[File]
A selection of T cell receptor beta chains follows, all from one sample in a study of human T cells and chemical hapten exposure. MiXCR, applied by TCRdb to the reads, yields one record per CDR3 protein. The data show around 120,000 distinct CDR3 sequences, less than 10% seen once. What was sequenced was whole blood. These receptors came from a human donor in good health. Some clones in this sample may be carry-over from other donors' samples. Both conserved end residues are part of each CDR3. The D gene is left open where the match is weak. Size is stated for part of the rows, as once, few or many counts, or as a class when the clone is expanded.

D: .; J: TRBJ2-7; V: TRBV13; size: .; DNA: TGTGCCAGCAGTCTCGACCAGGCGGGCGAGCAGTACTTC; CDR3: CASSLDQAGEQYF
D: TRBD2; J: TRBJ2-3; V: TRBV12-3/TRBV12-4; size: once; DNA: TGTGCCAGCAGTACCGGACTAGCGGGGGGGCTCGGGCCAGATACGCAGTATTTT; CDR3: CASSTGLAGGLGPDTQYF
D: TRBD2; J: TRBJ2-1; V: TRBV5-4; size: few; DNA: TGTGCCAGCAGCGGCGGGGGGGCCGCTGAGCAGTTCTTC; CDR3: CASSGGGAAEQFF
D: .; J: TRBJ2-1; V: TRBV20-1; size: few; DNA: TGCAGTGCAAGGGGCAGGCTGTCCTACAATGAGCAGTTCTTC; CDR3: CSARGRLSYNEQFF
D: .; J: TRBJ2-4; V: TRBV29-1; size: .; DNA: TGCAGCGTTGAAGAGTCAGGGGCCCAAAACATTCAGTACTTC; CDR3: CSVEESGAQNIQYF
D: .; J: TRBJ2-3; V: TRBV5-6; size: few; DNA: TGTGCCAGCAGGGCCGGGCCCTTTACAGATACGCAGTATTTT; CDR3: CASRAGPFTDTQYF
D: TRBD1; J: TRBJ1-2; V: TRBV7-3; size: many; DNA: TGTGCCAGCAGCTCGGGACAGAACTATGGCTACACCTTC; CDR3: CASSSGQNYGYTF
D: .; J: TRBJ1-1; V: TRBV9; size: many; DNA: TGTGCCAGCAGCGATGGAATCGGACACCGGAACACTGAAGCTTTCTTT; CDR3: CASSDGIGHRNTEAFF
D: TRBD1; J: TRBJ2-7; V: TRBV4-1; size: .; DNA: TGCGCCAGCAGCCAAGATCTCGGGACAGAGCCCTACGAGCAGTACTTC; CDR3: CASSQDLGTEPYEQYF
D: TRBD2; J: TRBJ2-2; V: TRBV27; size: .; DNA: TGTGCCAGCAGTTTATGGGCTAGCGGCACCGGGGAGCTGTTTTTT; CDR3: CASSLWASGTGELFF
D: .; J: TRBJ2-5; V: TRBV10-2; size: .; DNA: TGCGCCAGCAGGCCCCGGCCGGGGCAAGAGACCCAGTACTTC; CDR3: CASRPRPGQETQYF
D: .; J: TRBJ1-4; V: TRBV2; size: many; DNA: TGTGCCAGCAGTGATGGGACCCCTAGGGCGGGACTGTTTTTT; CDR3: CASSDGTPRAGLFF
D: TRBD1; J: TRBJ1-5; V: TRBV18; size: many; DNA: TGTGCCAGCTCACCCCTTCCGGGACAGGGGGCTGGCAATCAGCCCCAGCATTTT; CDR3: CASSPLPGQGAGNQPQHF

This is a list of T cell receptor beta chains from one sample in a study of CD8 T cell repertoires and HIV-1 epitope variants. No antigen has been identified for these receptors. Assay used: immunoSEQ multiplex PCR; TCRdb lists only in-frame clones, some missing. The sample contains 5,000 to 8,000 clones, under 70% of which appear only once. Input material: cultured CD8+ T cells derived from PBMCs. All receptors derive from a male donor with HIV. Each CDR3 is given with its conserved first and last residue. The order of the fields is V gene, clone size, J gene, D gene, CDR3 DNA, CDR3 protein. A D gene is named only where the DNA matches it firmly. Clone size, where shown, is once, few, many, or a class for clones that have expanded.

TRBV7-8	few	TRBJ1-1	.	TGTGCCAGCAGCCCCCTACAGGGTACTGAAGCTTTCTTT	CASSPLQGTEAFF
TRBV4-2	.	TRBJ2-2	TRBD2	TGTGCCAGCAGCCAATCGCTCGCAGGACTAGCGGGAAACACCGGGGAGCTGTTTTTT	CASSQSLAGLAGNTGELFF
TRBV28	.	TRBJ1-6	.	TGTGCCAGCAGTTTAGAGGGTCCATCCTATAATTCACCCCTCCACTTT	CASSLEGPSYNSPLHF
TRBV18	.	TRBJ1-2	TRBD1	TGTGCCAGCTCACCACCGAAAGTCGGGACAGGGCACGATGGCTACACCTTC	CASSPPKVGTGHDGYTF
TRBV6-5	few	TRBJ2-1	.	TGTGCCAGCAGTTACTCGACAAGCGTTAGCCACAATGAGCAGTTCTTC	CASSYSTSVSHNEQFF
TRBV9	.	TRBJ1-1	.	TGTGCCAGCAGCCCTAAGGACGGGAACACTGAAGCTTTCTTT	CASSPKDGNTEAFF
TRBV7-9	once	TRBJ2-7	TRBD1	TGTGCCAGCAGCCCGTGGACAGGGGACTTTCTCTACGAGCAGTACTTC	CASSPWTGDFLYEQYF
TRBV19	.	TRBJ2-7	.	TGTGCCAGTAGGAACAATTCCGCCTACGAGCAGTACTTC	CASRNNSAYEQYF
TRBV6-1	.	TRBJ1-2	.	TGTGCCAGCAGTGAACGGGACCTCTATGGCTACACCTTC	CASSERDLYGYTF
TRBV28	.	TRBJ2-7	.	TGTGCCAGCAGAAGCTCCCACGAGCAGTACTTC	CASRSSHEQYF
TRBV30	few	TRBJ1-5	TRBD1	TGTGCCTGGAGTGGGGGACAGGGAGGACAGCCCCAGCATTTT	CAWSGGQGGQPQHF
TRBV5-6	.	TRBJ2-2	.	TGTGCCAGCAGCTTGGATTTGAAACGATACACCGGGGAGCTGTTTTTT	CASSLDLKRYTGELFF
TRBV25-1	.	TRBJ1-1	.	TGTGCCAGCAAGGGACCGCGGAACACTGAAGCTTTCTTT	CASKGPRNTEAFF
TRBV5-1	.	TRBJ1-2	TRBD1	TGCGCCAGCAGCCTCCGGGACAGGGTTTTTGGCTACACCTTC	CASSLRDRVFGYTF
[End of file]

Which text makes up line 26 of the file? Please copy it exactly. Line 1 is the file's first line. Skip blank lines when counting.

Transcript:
TRBV30	few	TRBJ1-5	TRBD1	TGTGCCTGGAGTGGGGGACAGGGAGGACAGCCCCAGCATTTT	CAWSGGQGGQPQHF